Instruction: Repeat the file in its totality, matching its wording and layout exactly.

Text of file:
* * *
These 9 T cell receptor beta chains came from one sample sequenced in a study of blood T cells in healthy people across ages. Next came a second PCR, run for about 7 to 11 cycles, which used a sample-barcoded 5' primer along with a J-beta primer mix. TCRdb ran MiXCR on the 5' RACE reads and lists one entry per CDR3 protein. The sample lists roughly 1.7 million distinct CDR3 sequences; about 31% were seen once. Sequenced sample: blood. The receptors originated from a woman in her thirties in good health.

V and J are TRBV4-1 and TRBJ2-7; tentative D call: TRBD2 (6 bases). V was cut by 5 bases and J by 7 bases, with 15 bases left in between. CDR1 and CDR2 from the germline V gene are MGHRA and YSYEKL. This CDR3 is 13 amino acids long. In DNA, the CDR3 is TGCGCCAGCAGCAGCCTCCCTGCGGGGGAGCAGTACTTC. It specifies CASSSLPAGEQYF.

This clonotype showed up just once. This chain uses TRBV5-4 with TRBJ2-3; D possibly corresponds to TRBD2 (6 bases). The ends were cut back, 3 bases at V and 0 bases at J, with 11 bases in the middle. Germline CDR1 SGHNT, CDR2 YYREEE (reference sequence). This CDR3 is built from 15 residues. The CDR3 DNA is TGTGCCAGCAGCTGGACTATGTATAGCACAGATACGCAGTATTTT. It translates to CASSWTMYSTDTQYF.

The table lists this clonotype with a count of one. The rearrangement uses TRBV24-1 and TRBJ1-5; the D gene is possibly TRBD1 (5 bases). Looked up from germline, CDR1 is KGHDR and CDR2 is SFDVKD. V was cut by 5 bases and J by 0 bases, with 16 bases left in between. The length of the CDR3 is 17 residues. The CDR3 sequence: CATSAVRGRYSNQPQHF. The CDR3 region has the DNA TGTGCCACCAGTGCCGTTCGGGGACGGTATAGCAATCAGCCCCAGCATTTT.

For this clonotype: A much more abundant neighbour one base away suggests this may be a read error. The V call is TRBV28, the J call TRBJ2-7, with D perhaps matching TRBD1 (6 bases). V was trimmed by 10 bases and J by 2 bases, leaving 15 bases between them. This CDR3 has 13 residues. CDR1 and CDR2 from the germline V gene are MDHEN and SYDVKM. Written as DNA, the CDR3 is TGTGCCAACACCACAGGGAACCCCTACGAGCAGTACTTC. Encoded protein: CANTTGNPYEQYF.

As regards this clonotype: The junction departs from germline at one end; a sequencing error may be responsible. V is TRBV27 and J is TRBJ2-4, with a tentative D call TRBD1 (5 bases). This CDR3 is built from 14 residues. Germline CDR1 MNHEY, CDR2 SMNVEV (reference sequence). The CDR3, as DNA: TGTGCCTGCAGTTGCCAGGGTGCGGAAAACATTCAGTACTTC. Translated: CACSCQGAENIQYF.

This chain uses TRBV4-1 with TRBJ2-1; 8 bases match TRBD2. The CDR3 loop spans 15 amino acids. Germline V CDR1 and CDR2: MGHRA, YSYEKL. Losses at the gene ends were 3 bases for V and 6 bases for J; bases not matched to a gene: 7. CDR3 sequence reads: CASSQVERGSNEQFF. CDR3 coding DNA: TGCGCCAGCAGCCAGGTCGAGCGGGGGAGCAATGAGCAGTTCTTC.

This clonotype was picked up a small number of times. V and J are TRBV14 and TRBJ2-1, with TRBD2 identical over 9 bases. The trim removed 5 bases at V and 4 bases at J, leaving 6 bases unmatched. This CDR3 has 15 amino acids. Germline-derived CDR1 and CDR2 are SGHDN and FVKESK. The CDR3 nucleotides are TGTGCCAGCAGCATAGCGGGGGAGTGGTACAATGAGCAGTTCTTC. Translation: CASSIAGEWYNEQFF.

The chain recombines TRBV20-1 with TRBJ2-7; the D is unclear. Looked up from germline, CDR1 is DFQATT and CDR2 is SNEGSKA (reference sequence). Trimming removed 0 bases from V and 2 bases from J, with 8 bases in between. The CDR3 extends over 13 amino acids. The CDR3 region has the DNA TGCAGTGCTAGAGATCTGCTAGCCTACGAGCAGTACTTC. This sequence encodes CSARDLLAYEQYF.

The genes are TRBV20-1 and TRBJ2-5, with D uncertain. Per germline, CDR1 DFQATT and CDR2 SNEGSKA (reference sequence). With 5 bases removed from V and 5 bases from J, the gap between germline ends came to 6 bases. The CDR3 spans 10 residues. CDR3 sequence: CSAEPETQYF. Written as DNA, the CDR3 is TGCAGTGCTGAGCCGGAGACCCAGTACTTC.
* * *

These 9 T cell receptor beta chains came from one sample sequenced in a study of blood T cells in healthy people across ages. Next came a second PCR, run for about 7 to 11 cycles, which used a sample-barcoded 5' primer along with a J-beta primer mix. TCRdb ran MiXCR on the 5' RACE reads and lists one entry per CDR3 protein. The sample lists roughly 1.7 million distinct CDR3 sequences; about 31% were seen once. Sequenced sample: blood. The receptors originated from a woman in her thirties in good health.

V and J are TRBV4-1 and TRBJ2-7; tentative D call: TRBD2 (6 bases). V was cut by 5 bases and J by 7 bases, with 15 bases left in between. CDR1 and CDR2 from the germline V gene are MGHRA and YSYEKL. This CDR3 is 13 amino acids long. In DNA, the CDR3 is TGCGCCAGCAGCAGCCTCCCTGCGGGGGAGCAGTACTTC. It specifies CASSSLPAGEQYF.

This clonotype showed up just once. This chain uses TRBV5-4 with TRBJ2-3; D possibly corresponds to TRBD2 (6 bases). The ends were cut back, 3 bases at V and 0 bases at J, with 11 bases in the middle. Germline CDR1 SGHNT, CDR2 YYREEE (reference sequence). This CDR3 is built from 15 residues. The CDR3 DNA is TGTGCCAGCAGCTGGACTATGTATAGCACAGATACGCAGTATTTT. It translates to CASSWTMYSTDTQYF.

The table lists this clonotype with a count of one. The rearrangement uses TRBV24-1 and TRBJ1-5; the D gene is possibly TRBD1 (5 bases). Looked up from germline, CDR1 is KGHDR and CDR2 is SFDVKD. V was cut by 5 bases and J by 0 bases, with 16 bases left in between. The length of the CDR3 is 17 residues. The CDR3 sequence: CATSAVRGRYSNQPQHF. The CDR3 region has the DNA TGTGCCACCAGTGCCGTTCGGGGACGGTATAGCAATCAGCCCCAGCATTTT.

For this clonotype: A much more abundant neighbour one base away suggests this may be a read error. The V call is TRBV28, the J call TRBJ2-7, with D perhaps matching TRBD1 (6 bases). V was trimmed by 10 bases and J by 2 bases, leaving 15 bases between them. This CDR3 has 13 residues. CDR1 and CDR2 from the germline V gene are MDHEN and SYDVKM. Written as DNA, the CDR3 is TGTGCCAACACCACAGGGAACCCCTACGAGCAGTACTTC. Encoded protein: CANTTGNPYEQYF.

As regards this clonotype: The junction departs from germline at one end; a sequencing error may be responsible. V is TRBV27 and J is TRBJ2-4, with a tentative D call TRBD1 (5 bases). This CDR3 is built from 14 residues. Germline CDR1 MNHEY, CDR2 SMNVEV (reference sequence). The CDR3, as DNA: TGTGCCTGCAGTTGCCAGGGTGCGGAAAACATTCAGTACTTC. Translated: CACSCQGAENIQYF.

This chain uses TRBV4-1 with TRBJ2-1; 8 bases match TRBD2. The CDR3 loop spans 15 amino acids. Germline V CDR1 and CDR2: MGHRA, YSYEKL. Losses at the gene ends were 3 bases for V and 6 bases for J; bases not matched to a gene: 7. CDR3 sequence reads: CASSQVERGSNEQFF. CDR3 coding DNA: TGCGCCAGCAGCCAGGTCGAGCGGGGGAGCAATGAGCAGTTCTTC.

This clonotype was picked up a small number of times. V and J are TRBV14 and TRBJ2-1, with TRBD2 identical over 9 bases. The trim removed 5 bases at V and 4 bases at J, leaving 6 bases unmatched. This CDR3 has 15 amino acids. Germline-derived CDR1 and CDR2 are SGHDN and FVKESK. The CDR3 nucleotides are TGTGCCAGCAGCATAGCGGGGGAGTGGTACAATGAGCAGTTCTTC. Translation: CASSIAGEWYNEQFF.

The chain recombines TRBV20-1 with TRBJ2-7; the D is unclear. Looked up from germline, CDR1 is DFQATT and CDR2 is SNEGSKA (reference sequence). Trimming removed 0 bases from V and 2 bases from J, with 8 bases in between. The CDR3 extends over 13 amino acids. The CDR3 region has the DNA TGCAGTGCTAGAGATCTGCTAGCCTACGAGCAGTACTTC. This sequence encodes CSARDLLAYEQYF.

The genes are TRBV20-1 and TRBJ2-5, with D uncertain. Per germline, CDR1 DFQATT and CDR2 SNEGSKA (reference sequence). With 5 bases removed from V and 5 bases from J, the gap between germline ends came to 6 bases. The CDR3 spans 10 residues. CDR3 sequence: CSAEPETQYF. Written as DNA, the CDR3 is TGCAGTGCTGAGCCGGAGACCCAGTACTTC.